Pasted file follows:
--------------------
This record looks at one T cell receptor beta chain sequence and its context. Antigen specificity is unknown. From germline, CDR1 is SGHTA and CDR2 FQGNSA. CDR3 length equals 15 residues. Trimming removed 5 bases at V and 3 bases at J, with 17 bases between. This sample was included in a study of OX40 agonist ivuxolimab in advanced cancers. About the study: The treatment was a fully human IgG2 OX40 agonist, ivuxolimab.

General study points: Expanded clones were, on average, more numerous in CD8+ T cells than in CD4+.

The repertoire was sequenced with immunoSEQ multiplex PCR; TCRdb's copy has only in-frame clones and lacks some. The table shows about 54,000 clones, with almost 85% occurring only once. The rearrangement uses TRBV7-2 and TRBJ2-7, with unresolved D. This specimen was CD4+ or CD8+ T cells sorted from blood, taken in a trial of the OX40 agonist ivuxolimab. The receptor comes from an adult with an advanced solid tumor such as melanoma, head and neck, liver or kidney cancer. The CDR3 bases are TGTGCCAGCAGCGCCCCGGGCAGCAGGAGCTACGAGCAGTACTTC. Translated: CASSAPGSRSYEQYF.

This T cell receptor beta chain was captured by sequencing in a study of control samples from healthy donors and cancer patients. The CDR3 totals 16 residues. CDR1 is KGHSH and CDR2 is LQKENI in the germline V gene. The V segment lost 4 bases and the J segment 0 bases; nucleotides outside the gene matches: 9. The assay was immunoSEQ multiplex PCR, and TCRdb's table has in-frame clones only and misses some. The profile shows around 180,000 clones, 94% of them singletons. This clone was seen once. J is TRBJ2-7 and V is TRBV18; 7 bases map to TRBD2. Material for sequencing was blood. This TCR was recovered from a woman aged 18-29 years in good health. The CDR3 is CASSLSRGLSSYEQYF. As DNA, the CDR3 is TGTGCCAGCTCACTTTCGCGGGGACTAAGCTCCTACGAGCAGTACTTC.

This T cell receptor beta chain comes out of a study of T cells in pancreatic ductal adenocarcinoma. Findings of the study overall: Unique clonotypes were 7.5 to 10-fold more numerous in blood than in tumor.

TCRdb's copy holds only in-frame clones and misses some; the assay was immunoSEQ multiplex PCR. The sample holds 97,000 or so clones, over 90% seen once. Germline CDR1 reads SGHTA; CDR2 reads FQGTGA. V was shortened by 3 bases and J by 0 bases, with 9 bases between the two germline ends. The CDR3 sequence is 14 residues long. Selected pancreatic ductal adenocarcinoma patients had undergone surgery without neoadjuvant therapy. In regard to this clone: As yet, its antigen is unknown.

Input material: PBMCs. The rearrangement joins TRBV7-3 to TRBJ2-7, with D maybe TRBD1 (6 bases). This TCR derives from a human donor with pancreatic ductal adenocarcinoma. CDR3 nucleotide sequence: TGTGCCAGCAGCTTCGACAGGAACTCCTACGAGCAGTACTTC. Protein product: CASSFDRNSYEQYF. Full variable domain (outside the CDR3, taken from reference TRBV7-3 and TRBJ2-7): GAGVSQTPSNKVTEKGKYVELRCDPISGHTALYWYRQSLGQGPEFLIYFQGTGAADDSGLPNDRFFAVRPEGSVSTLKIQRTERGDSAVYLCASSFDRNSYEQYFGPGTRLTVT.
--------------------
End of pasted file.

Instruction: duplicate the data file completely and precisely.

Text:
This record looks at one T cell receptor beta chain sequence and its context. Antigen specificity is unknown. From germline, CDR1 is SGHTA and CDR2 FQGNSA. CDR3 length equals 15 residues. Trimming removed 5 bases at V and 3 bases at J, with 17 bases between. This sample was included in a study of OX40 agonist ivuxolimab in advanced cancers. About the study: The treatment was a fully human IgG2 OX40 agonist, ivuxolimab.

General study points: Expanded clones were, on average, more numerous in CD8+ T cells than in CD4+.

The repertoire was sequenced with immunoSEQ multiplex PCR; TCRdb's copy has only in-frame clones and lacks some. The table shows about 54,000 clones, with almost 85% occurring only once. The rearrangement uses TRBV7-2 and TRBJ2-7, with unresolved D. This specimen was CD4+ or CD8+ T cells sorted from blood, taken in a trial of the OX40 agonist ivuxolimab. The receptor comes from an adult with an advanced solid tumor such as melanoma, head and neck, liver or kidney cancer. The CDR3 bases are TGTGCCAGCAGCGCCCCGGGCAGCAGGAGCTACGAGCAGTACTTC. Translated: CASSAPGSRSYEQYF.

This T cell receptor beta chain was captured by sequencing in a study of control samples from healthy donors and cancer patients. The CDR3 totals 16 residues. CDR1 is KGHSH and CDR2 is LQKENI in the germline V gene. The V segment lost 4 bases and the J segment 0 bases; nucleotides outside the gene matches: 9. The assay was immunoSEQ multiplex PCR, and TCRdb's table has in-frame clones only and misses some. The profile shows around 180,000 clones, 94% of them singletons. This clone was seen once. J is TRBJ2-7 and V is TRBV18; 7 bases map to TRBD2. Material for sequencing was blood. This TCR was recovered from a woman aged 18-29 years in good health. The CDR3 is CASSLSRGLSSYEQYF. As DNA, the CDR3 is TGTGCCAGCTCACTTTCGCGGGGACTAAGCTCCTACGAGCAGTACTTC.

This T cell receptor beta chain comes out of a study of T cells in pancreatic ductal adenocarcinoma. Findings of the study overall: Unique clonotypes were 7.5 to 10-fold more numerous in blood than in tumor.

TCRdb's copy holds only in-frame clones and misses some; the assay was immunoSEQ multiplex PCR. The sample holds 97,000 or so clones, over 90% seen once. Germline CDR1 reads SGHTA; CDR2 reads FQGTGA. V was shortened by 3 bases and J by 0 bases, with 9 bases between the two germline ends. The CDR3 sequence is 14 residues long. Selected pancreatic ductal adenocarcinoma patients had undergone surgery without neoadjuvant therapy. In regard to this clone: As yet, its antigen is unknown.

Input material: PBMCs. The rearrangement joins TRBV7-3 to TRBJ2-7, with D maybe TRBD1 (6 bases). This TCR derives from a human donor with pancreatic ductal adenocarcinoma. CDR3 nucleotide sequence: TGTGCCAGCAGCTTCGACAGGAACTCCTACGAGCAGTACTTC. Protein product: CASSFDRNSYEQYF. Full variable domain (outside the CDR3, taken from reference TRBV7-3 and TRBJ2-7): GAGVSQTPSNKVTEKGKYVELRCDPISGHTALYWYRQSLGQGPEFLIYFQGTGAADDSGLPNDRFFAVRPEGSVSTLKIQRTERGDSAVYLCASSFDRNSYEQYFGPGTRLTVT.